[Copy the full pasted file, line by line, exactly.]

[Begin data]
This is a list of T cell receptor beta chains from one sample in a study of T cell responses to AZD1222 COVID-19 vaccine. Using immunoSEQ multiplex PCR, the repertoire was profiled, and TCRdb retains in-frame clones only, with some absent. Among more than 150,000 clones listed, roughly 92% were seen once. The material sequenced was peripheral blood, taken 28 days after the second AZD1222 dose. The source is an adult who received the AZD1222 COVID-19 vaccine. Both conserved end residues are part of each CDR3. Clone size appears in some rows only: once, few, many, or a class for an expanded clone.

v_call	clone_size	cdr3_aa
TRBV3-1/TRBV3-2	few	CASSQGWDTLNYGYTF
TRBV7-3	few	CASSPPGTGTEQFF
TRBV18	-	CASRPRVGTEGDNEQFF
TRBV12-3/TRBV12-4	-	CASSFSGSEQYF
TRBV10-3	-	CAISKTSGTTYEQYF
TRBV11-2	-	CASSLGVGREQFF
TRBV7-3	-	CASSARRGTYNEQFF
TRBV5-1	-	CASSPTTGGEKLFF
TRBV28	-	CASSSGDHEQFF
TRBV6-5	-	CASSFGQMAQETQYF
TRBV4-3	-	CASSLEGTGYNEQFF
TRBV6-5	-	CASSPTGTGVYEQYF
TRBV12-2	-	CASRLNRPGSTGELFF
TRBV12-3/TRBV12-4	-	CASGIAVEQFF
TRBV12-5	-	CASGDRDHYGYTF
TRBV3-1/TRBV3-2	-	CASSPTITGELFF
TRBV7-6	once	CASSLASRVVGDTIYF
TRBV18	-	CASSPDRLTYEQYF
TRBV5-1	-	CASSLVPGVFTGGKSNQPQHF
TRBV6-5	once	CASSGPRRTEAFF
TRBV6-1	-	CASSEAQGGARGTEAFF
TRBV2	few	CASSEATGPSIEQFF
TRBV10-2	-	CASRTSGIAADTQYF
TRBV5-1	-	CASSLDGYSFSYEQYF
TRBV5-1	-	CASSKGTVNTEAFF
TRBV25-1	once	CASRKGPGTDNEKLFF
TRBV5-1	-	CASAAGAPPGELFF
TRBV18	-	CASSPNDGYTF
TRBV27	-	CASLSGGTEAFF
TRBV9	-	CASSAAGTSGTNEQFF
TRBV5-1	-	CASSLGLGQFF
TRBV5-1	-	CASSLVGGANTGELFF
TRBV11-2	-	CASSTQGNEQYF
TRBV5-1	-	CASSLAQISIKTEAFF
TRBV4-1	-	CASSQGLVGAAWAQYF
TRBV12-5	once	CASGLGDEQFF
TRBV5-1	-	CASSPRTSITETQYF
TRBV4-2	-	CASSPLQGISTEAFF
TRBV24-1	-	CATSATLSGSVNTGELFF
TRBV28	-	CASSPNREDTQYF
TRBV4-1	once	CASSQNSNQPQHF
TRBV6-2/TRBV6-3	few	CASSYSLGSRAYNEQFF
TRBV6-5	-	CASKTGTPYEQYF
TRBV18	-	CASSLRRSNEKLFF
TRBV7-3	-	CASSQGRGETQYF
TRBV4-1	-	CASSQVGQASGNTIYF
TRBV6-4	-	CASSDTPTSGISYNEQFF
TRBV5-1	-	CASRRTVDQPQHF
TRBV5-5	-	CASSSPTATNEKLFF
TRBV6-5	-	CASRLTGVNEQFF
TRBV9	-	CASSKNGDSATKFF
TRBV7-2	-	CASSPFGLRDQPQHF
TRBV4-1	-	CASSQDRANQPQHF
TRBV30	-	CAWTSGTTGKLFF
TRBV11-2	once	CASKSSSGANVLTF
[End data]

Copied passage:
This is a list of T cell receptor beta chains from one sample in a study of T cell responses to AZD1222 COVID-19 vaccine. Using immunoSEQ multiplex PCR, the repertoire was profiled, and TCRdb retains in-frame clones only, with some absent. Among more than 150,000 clones listed, roughly 92% were seen once. The material sequenced was peripheral blood, taken 28 days after the second AZD1222 dose. The source is an adult who received the AZD1222 COVID-19 vaccine. Both conserved end residues are part of each CDR3. Clone size appears in some rows only: once, few, many, or a class for an expanded clone.

v_call	clone_size	cdr3_aa
TRBV3-1/TRBV3-2	few	CASSQGWDTLNYGYTF
TRBV7-3	few	CASSPPGTGTEQFF
TRBV18	-	CASRPRVGTEGDNEQFF
TRBV12-3/TRBV12-4	-	CASSFSGSEQYF
TRBV10-3	-	CAISKTSGTTYEQYF
TRBV11-2	-	CASSLGVGREQFF
TRBV7-3	-	CASSARRGTYNEQFF
TRBV5-1	-	CASSPTTGGEKLFF
TRBV28	-	CASSSGDHEQFF
TRBV6-5	-	CASSFGQMAQETQYF
TRBV4-3	-	CASSLEGTGYNEQFF
TRBV6-5	-	CASSPTGTGVYEQYF
TRBV12-2	-	CASRLNRPGSTGELFF
TRBV12-3/TRBV12-4	-	CASGIAVEQFF
TRBV12-5	-	CASGDRDHYGYTF
TRBV3-1/TRBV3-2	-	CASSPTITGELFF
TRBV7-6	once	CASSLASRVVGDTIYF
TRBV18	-	CASSPDRLTYEQYF
TRBV5-1	-	CASSLVPGVFTGGKSNQPQHF
TRBV6-5	once	CASSGPRRTEAFF
TRBV6-1	-	CASSEAQGGARGTEAFF
TRBV2	few	CASSEATGPSIEQFF
TRBV10-2	-	CASRTSGIAADTQYF
TRBV5-1	-	CASSLDGYSFSYEQYF
TRBV5-1	-	CASSKGTVNTEAFF
TRBV25-1	once	CASRKGPGTDNEKLFF
TRBV5-1	-	CASAAGAPPGELFF
TRBV18	-	CASSPNDGYTF
TRBV27	-	CASLSGGTEAFF
TRBV9	-	CASSAAGTSGTNEQFF
TRBV5-1	-	CASSLGLGQFF
TRBV5-1	-	CASSLVGGANTGELFF
TRBV11-2	-	CASSTQGNEQYF
TRBV5-1	-	CASSLAQISIKTEAFF
TRBV4-1	-	CASSQGLVGAAWAQYF
TRBV12-5	once	CASGLGDEQFF
TRBV5-1	-	CASSPRTSITETQYF
TRBV4-2	-	CASSPLQGISTEAFF
TRBV24-1	-	CATSATLSGSVNTGELFF
TRBV28	-	CASSPNREDTQYF
TRBV4-1	once	CASSQNSNQPQHF
TRBV6-2/TRBV6-3	few	CASSYSLGSRAYNEQFF
TRBV6-5	-	CASKTGTPYEQYF
TRBV18	-	CASSLRRSNEKLFF
TRBV7-3	-	CASSQGRGETQYF
TRBV4-1	-	CASSQVGQASGNTIYF
TRBV6-4	-	CASSDTPTSGISYNEQFF
TRBV5-1	-	CASRRTVDQPQHF
TRBV5-5	-	CASSSPTATNEKLFF
TRBV6-5	-	CASRLTGVNEQFF
TRBV9	-	CASSKNGDSATKFF
TRBV7-2	-	CASSPFGLRDQPQHF
TRBV4-1	-	CASSQDRANQPQHF
TRBV30	-	CAWTSGTTGKLFF
TRBV11-2	once	CASKSSSGANVLTF